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The Case for Customer Centricity

Understanding consumer preferences in energy efficiency.

Fortnightly Magazine - November 2010

have on their ecological footprints and on their ability to manage the bill); “Not Able” ( i.e., those who can’t participate in energy efficiency and conservation programs because of their socioeconomic circumstances); and “Not Willing” ( i.e., those who consider such programs inconvenient or unnecessary). Each consumer type presents a distinct barrier, and energy providers must develop different strategies for overcoming each barrier.

Yet, one requirement crosses all three consumer types—the need to change consumer behavior to make energy efficiency and conservation a mainstay in people’s everyday lives. Effecting such major change requires energy providers to evolve their strategy in two core areas: business processes and customer relationships.

The authors’ research suggests that 40 to 60 percent of core meter-to-cash processes will need to be changed or redesigned with the introduction of a full suite of smart metering and supporting consumer-centric energy efficiency and conservation programs. Furthermore, many policies and programs related to current rates and products—including budget billing, equalized payment plans, low-income programs, economic development initiatives, and credit procedures—will change as providers deploy smart meters and related energy efficiency and conservation programs.

Meanwhile, providers must redefine their relationships with customers, addressing key questions around how to encourage consumer adoption and uptake of energy efficiency and conservation programs at the lowest cost-to-adoption—while running operations at the lowest cost-to-serve. Energy providers should focus on three critical areas: knowing consumers, reaching consumers, and delivering a new consumer experience (see Figure 1) .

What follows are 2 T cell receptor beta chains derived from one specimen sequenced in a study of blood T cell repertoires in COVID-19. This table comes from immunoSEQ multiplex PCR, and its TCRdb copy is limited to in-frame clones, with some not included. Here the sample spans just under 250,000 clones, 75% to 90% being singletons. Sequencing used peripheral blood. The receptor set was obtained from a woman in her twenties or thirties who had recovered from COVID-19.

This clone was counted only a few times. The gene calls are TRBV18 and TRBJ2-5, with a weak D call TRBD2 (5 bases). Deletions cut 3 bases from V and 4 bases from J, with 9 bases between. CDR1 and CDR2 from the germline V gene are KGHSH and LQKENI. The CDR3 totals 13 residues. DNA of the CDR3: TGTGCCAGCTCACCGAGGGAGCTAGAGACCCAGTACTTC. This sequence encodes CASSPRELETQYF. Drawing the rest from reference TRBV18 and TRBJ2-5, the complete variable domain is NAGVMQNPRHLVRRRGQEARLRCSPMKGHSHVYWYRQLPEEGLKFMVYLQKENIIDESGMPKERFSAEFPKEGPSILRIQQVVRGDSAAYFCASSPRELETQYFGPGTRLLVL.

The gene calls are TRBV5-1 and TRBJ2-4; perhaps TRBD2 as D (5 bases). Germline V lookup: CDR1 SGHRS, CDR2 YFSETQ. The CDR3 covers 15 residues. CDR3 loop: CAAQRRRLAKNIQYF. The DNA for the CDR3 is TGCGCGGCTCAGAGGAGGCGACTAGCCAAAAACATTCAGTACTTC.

In the Accenture survey, only 42 percent of respondents recognized the damaging consequences of their own electricity consumption. By contrast, 85 percent acknowledged the negative repercussions of their petroleum usage. The implication is that consumers don’t seem to link their electricity usage to the upstream production required to fulfill demand—even though residential consumers are critical enablers, or inhibitors, of success in energy efficiency and conservation.

The industry has much work to do around educating and motivating consumers, but is only beginning to understand the new energy consumer. Unfortunately, traditional segmentation schemes based on risk, service, and customer lifetime value don’t identify propensity to increase efficiency and conservation. In the smart world, consumers fall into segments and microsegments based on nontraditional criteria. Thus, energy providers need to tap into the power of customer analytics to get to know their customers in a different—and deeper—way than in the past.

Such segmentation should address consumers’ needs, values, and behaviors, and research suggests that those criteria may not be intuitive. For instance, when deciding to adopt an electricity conservation program, consumers placed an average weighting of 17 percent on environmental impact. Interestingly, they assigned a weighting of 38 percent to the impact of electricity bill and nearly as much emphasis ( i.e., 37 percent) to the level of utility control through such mechanisms as demand response. In building a core competence in consumer centricity, providers need to develop and apply this type of consumer insight (see Figure 2) .

What is the best channel for helping customers learn about, sign up for, and receive support on energy efficiency and conservation programs? The answer